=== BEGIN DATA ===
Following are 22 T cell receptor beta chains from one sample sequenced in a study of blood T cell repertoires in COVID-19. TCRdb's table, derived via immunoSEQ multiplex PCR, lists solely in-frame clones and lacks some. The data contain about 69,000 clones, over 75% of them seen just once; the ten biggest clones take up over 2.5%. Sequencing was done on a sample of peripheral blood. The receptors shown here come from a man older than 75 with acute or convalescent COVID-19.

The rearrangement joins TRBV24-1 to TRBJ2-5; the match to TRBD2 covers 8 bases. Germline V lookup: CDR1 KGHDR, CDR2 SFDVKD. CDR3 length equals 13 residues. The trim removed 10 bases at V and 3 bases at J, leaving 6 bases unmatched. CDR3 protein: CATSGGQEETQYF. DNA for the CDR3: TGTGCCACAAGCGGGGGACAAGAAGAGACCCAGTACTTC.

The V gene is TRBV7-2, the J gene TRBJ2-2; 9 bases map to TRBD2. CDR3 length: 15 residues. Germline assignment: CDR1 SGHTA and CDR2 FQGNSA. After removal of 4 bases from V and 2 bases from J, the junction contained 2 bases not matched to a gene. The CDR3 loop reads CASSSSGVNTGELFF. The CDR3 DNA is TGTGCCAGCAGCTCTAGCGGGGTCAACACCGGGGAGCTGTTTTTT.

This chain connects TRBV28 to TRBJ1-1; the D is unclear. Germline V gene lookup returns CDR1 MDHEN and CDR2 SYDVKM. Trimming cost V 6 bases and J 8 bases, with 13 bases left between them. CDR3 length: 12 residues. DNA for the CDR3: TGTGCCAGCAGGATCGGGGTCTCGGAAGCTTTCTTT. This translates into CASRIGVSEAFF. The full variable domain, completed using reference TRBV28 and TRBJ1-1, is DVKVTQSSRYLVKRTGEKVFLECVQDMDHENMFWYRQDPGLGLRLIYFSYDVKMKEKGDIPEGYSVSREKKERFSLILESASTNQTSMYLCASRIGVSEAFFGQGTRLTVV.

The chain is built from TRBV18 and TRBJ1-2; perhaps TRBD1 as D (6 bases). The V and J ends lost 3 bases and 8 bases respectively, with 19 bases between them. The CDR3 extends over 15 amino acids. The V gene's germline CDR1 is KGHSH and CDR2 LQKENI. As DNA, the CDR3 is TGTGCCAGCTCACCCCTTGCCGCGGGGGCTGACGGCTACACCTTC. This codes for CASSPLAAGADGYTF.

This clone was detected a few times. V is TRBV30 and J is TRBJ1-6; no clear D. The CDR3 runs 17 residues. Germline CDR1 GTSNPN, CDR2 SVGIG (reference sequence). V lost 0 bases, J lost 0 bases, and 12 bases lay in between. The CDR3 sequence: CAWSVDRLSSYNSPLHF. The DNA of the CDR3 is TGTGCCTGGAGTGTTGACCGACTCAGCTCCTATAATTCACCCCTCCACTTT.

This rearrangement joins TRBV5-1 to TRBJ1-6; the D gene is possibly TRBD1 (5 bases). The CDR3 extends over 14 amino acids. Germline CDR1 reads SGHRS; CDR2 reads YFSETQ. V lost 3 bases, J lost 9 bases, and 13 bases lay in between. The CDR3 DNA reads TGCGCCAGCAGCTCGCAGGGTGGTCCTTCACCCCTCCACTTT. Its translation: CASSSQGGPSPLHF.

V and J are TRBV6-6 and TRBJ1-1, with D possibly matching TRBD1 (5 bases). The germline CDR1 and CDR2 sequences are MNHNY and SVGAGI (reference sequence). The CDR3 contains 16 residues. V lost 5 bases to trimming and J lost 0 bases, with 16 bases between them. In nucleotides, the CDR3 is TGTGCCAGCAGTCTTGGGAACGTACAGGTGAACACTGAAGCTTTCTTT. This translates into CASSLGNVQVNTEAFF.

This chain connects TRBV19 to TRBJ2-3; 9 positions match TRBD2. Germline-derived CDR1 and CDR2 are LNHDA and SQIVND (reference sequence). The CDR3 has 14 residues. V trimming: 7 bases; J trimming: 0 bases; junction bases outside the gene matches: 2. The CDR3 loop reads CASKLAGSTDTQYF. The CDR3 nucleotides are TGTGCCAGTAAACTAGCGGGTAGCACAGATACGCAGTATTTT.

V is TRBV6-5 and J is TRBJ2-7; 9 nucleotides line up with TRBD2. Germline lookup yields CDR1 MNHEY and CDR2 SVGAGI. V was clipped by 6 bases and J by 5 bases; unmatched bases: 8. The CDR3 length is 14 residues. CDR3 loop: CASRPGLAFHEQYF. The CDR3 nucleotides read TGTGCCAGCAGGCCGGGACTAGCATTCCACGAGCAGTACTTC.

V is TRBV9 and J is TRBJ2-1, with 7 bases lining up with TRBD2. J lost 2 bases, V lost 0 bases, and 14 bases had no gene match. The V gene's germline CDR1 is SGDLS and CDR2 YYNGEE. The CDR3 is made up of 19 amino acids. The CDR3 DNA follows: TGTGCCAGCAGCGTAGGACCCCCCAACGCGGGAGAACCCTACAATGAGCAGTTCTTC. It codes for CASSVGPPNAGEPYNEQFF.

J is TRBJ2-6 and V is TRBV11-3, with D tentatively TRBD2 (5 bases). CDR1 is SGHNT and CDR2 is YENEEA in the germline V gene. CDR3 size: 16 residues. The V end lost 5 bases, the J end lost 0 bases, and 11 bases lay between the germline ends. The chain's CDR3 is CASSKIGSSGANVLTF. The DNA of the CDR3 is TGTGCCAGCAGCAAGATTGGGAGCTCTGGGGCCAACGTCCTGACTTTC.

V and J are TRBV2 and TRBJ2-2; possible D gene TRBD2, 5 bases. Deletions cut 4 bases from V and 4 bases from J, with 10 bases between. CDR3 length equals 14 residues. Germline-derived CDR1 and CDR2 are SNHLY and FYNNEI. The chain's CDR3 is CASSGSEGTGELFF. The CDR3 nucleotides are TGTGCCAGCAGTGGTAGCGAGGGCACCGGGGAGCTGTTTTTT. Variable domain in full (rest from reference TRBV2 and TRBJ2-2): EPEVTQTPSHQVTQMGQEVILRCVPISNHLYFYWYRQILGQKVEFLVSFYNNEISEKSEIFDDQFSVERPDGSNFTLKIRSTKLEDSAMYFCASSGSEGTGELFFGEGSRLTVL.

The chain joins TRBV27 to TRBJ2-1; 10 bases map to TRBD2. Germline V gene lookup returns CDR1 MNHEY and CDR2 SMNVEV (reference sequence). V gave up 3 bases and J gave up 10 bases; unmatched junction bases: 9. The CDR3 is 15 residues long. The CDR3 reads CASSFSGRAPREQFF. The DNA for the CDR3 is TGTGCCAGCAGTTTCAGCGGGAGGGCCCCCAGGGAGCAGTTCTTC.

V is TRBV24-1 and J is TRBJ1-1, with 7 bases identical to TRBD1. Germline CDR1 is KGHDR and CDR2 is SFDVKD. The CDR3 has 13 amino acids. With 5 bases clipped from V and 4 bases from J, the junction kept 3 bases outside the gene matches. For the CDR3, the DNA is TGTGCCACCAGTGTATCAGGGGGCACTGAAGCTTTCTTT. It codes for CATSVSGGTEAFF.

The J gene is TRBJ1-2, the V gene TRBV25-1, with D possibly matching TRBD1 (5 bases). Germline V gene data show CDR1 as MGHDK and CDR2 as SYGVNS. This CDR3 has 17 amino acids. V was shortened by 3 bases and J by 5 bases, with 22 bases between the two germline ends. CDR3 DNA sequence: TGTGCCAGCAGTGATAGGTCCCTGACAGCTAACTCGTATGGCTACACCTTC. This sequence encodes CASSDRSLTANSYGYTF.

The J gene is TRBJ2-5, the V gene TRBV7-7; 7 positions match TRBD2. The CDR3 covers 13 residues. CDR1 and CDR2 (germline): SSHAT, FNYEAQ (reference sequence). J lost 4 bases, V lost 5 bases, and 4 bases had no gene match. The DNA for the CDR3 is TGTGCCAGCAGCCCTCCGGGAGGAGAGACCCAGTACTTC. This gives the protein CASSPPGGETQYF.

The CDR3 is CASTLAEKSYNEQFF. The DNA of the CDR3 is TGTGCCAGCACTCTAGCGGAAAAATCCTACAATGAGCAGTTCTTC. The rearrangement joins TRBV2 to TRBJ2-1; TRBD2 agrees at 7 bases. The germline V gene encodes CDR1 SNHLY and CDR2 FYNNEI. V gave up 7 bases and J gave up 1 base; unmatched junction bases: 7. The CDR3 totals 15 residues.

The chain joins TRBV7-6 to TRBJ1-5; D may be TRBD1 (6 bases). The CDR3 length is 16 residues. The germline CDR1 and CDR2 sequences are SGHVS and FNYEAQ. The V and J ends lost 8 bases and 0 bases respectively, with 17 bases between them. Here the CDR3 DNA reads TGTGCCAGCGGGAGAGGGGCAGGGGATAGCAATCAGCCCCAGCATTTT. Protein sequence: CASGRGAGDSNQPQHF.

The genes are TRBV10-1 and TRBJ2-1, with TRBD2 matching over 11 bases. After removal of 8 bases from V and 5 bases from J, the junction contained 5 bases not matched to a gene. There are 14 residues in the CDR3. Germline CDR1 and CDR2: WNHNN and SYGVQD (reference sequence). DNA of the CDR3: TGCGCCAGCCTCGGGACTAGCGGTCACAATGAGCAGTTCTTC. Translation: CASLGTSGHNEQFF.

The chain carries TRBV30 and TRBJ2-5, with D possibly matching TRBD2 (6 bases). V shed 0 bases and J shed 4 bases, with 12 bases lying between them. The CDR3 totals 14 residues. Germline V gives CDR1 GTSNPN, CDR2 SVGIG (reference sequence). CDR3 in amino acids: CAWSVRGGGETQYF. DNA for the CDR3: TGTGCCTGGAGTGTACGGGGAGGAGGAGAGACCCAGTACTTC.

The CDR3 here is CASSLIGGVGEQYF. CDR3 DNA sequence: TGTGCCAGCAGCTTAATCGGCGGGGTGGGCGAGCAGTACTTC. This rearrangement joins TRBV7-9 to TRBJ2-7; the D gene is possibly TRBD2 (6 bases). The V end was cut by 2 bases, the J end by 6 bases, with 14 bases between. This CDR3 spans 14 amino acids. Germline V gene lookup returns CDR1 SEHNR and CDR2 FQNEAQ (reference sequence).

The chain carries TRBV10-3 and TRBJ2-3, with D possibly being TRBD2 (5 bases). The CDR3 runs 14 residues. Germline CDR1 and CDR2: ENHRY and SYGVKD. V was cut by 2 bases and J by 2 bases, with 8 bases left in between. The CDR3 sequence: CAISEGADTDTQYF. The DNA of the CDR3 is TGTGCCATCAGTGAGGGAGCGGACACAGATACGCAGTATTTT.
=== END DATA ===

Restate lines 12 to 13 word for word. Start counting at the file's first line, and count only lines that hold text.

J is TRBJ2-6 and V is TRBV11-3, with D tentatively TRBD2 (5 bases). CDR1 is SGHNT and CDR2 is YENEEA in the germline V gene. CDR3 size: 16 residues. The V end lost 5 bases, the J end lost 0 bases, and 11 bases lay between the germline ends. The chain's CDR3 is CASSKIGSSGANVLTF. The DNA of the CDR3 is TGTGCCAGCAGCAAGATTGGGAGCTCTGGGGCCAACGTCCTGACTTTC.

V and J are TRBV2 and TRBJ2-2; possible D gene TRBD2, 5 bases. Deletions cut 4 bases from V and 4 bases from J, with 10 bases between. CDR3 length equals 14 residues. Germline-derived CDR1 and CDR2 are SNHLY and FYNNEI. The chain's CDR3 is CASSGSEGTGELFF. The CDR3 nucleotides are TGTGCCAGCAGTGGTAGCGAGGGCACCGGGGAGCTGTTTTTT. Variable domain in full (rest from reference TRBV2 and TRBJ2-2): EPEVTQTPSHQVTQMGQEVILRCVPISNHLYFYWYRQILGQKVEFLVSFYNNEISEKSEIFDDQFSVERPDGSNFTLKIRSTKLEDSAMYFCASSGSEGTGELFFGEGSRLTVL.